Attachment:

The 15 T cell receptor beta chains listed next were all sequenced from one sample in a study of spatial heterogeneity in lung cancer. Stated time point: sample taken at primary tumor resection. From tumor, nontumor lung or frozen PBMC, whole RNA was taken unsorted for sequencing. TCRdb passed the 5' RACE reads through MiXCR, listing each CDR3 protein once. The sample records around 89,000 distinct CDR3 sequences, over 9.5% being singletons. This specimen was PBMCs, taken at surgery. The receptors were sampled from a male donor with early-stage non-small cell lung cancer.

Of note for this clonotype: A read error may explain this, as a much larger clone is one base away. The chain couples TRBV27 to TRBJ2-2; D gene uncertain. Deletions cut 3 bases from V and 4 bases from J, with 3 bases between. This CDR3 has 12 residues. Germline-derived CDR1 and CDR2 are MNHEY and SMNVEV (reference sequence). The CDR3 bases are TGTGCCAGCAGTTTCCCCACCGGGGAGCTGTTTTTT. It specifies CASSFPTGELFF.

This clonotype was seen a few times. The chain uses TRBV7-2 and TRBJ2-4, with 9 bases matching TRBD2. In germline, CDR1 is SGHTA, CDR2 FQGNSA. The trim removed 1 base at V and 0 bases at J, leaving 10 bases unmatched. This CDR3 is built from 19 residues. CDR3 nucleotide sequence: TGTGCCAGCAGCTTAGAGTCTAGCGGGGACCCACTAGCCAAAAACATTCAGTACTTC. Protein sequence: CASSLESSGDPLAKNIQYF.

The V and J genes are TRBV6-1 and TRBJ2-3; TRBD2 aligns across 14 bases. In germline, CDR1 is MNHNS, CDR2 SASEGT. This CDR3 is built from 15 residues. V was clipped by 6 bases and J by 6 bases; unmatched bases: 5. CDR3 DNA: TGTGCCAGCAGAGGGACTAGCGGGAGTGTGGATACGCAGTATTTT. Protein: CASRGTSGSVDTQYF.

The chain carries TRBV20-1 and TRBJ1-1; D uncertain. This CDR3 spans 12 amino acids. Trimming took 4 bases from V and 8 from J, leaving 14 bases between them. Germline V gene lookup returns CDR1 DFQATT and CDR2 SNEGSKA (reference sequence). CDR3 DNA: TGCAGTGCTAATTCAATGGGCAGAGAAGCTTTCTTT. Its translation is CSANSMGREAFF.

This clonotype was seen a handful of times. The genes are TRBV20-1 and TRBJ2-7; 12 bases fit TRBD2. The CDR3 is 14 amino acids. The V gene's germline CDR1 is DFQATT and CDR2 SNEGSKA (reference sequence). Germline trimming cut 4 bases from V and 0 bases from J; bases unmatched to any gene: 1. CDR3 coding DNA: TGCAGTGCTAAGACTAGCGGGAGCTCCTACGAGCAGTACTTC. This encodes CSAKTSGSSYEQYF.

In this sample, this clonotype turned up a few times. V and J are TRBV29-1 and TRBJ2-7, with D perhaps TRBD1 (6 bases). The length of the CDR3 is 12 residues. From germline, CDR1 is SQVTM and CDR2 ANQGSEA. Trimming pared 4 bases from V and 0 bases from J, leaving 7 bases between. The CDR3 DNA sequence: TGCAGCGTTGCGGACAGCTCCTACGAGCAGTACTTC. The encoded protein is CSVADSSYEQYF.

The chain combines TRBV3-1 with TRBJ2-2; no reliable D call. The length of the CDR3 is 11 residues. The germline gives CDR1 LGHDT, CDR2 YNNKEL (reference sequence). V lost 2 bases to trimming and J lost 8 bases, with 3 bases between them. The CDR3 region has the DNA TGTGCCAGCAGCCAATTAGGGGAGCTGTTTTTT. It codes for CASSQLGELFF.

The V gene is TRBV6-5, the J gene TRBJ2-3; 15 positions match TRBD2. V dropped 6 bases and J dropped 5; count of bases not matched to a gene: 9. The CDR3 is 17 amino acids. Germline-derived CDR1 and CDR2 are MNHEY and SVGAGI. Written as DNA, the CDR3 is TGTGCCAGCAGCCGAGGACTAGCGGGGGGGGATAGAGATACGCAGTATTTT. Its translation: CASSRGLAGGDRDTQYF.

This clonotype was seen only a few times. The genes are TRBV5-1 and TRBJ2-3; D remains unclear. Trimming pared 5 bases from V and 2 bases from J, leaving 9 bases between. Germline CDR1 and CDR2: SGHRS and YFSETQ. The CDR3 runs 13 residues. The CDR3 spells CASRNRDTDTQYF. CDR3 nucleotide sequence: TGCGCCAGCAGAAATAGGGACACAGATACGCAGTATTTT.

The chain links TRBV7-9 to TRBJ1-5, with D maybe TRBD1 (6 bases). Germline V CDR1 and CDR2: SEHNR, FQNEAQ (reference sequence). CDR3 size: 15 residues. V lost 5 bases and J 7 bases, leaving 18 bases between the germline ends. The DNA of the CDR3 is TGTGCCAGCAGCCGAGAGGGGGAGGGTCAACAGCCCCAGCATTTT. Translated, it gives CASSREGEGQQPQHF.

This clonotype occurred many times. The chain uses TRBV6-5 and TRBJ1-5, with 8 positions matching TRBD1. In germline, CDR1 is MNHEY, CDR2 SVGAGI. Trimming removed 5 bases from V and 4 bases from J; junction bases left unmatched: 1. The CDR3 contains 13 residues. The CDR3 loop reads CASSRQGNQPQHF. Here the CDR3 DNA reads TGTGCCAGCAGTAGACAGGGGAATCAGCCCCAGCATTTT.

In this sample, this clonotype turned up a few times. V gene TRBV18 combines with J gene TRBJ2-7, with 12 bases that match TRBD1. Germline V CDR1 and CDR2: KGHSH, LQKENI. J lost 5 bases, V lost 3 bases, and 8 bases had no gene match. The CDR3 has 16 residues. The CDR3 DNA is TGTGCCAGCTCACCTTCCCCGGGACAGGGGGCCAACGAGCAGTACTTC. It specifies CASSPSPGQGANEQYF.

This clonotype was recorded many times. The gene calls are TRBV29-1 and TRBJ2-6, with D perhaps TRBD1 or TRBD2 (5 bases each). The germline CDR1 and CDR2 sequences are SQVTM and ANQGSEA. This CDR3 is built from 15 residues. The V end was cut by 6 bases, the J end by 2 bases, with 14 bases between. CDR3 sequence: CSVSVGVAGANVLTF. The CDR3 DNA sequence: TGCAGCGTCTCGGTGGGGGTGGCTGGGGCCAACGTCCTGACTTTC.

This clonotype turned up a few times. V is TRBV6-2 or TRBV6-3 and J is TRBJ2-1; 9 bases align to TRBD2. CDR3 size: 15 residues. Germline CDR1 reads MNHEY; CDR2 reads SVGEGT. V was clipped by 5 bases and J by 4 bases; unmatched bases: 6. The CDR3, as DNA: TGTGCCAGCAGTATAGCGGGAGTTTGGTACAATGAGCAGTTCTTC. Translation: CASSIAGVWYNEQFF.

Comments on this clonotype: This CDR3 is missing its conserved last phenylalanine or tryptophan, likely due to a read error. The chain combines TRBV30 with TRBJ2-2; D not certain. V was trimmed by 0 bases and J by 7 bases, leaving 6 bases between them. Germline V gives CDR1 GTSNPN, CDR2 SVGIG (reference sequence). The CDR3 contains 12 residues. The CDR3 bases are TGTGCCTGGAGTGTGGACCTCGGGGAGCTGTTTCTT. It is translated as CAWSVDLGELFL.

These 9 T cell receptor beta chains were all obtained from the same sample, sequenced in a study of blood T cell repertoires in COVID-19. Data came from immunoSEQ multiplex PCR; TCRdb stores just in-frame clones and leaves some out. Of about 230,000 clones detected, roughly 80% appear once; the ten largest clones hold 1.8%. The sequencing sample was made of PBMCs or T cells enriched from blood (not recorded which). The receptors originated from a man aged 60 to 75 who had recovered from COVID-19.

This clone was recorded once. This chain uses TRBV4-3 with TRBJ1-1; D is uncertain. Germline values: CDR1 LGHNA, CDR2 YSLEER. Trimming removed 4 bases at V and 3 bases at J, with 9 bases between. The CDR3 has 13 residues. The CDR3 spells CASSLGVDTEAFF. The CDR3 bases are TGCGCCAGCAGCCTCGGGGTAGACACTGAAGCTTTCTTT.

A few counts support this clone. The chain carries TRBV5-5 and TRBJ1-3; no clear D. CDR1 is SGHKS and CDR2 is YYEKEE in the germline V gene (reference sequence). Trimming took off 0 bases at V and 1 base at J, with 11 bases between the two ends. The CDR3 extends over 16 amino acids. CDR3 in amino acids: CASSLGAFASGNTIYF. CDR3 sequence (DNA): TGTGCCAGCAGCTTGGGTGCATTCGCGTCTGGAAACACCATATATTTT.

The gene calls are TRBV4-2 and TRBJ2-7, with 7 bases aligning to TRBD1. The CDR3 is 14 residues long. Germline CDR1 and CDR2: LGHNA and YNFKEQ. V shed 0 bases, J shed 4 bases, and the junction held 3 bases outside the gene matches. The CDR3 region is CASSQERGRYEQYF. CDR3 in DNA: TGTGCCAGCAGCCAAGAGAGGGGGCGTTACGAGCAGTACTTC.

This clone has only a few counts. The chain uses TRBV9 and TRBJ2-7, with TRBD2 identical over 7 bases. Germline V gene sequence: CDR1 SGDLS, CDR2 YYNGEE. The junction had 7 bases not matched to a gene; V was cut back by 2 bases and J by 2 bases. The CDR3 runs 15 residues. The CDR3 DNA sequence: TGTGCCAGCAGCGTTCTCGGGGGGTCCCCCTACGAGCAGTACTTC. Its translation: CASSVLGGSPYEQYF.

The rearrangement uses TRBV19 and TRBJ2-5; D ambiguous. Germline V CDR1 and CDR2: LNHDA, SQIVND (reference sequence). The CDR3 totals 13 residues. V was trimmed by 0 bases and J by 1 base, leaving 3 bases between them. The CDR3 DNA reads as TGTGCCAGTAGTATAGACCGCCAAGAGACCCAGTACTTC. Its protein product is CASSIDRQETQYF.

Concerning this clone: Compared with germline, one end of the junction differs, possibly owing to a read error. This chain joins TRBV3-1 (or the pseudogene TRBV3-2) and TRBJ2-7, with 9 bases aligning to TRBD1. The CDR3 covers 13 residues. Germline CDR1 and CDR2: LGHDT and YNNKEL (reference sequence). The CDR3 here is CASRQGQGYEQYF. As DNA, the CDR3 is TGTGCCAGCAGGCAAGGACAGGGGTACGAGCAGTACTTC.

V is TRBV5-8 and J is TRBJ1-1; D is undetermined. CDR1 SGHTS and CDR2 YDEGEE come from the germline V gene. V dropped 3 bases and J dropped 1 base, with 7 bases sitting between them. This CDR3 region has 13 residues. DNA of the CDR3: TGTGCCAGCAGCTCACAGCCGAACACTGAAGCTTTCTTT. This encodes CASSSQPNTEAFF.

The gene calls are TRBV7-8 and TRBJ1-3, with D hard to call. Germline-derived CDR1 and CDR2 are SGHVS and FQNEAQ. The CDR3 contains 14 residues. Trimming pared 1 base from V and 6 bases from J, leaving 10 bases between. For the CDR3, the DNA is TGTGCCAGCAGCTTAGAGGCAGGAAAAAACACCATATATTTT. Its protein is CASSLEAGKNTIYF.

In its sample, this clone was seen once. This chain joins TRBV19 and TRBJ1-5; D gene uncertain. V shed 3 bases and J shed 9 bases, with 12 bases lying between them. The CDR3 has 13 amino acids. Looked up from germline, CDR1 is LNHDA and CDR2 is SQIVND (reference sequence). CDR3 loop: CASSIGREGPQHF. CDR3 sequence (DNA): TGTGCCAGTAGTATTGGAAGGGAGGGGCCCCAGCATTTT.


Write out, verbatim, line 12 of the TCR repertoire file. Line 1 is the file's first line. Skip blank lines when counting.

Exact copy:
This clonotype occurred many times. The chain uses TRBV6-5 and TRBJ1-5, with 8 positions matching TRBD1. In germline, CDR1 is MNHEY, CDR2 SVGAGI. Trimming removed 5 bases from V and 4 bases from J; junction bases left unmatched: 1. The CDR3 contains 13 residues. The CDR3 loop reads CASSRQGNQPQHF. Here the CDR3 DNA reads TGTGCCAGCAGTAGACAGGGGAATCAGCCCCAGCATTTT.